Time now became a major factor as over 45 minutes had passed and a decision needed to be made. Recognizing that the elderly victim might likely die if not brought ashore immediately, I asked the younger three victims if they could hang on until I got the man to the beach. I told them I would return to them as quickly as possible. They agreed, and struggling with the conditions, I finally landed the victim on the beach exhausted.
I handed the heavy board over to Howard Lee, and said, “Go get ’em “Howie!” Lee was up to the task; he was entering a raging ocean on his first ocean rescue. It was a tough paddle in extreme conditions, over two large kelp beds by a novice paddler, but one with a big heart and determined to get to the remaining three victims. On his arrival, he assured the group that help was coming. But the question was, when? The two men were rotating from the top of the hull into the water, while the woman was the only victim that kept calm and remained in the water. “Howie” had his hands full.
It was another hour, when out of the west-northwest, I noticed a large Navy crash vessel approaching. It headed directly to the location and pulled the three victims on board, returning them to the Naval facility at Point Hueneme. Lee paddled back to shore frozen and exhausted.
The elderly man had already been transported via ambulance to the Malibu emergency facility. He recovered after a few hours of thawing out and medication.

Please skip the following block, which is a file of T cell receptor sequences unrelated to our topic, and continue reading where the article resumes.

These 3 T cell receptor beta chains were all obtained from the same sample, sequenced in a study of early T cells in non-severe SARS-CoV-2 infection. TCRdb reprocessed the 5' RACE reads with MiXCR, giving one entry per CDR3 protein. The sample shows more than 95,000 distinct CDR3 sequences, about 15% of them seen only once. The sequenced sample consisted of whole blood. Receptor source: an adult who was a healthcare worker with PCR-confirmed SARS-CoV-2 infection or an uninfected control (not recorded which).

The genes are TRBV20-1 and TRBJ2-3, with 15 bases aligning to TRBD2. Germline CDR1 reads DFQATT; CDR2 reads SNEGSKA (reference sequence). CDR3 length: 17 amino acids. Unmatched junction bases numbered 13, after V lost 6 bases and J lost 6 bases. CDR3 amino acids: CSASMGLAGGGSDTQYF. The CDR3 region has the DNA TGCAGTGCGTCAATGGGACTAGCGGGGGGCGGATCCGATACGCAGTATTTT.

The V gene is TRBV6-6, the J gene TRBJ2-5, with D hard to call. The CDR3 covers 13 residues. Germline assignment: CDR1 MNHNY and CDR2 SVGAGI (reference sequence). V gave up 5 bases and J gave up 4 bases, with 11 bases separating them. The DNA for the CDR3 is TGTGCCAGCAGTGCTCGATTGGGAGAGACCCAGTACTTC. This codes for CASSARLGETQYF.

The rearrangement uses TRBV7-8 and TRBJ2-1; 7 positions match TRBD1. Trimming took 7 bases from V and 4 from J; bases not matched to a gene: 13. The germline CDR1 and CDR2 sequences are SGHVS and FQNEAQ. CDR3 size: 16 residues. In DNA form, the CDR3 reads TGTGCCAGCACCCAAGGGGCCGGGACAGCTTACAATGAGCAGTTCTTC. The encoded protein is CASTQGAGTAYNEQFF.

I went down to the beach to help Lee with the rescue board and wondered whether “Howie” was ready to return to Hermosa after this ordeal. I might have gone with him, if the opportunity had been presented to us by Chief Bud Stevenson. We both stood staring at each other, our bodies trembling because that type of cold hurts, but both of us feeling accomplished that it all had turned out for the best.
As we walked back to the call car, suddenly all the vehicles on the coast highway started honking their car horns. People were coming up and patting the two of us on our backs, bringing us blankets and coffee, and just showing a lot of appreciation. Horns and the emergency vehicle sirens also started to howl in harmony with the public. It was a warm feeling for us two young Zuma lifeguards.
Now, after glorying “Howie” and myself, the point to be made about this incident was that it brought a huge amount of press coverage. The editors of the Malibu and Santa Monica newspapers blasted the Los Angeles County Board of Supervisors for not funding a rescue boat for Malibu. The entire community was up in arms, and a large contingent gathered at the next board meeting in downtown Los Angeles to express its outrage.
Needless to say, it took only two weeks for Fourth District Supervisor Burton Chace to put forth a motion to immediately fund a rescue boat for Malibu. The motion passed unanimously.
With that knowledge in hand, Skipper Micky O’Brien and Chief Stevenson had the plans on the table in a month. Thus Baywatch Malibu came to be and was operational the following summer season. The first summer Baywatch Malibu made numerous beach rescues and over 75 boat rescues in the northern division.
Yes, the power of the press is a tool not to be forgotten.
Submitted by County Recurrent—Part Two in Next Week’s Issue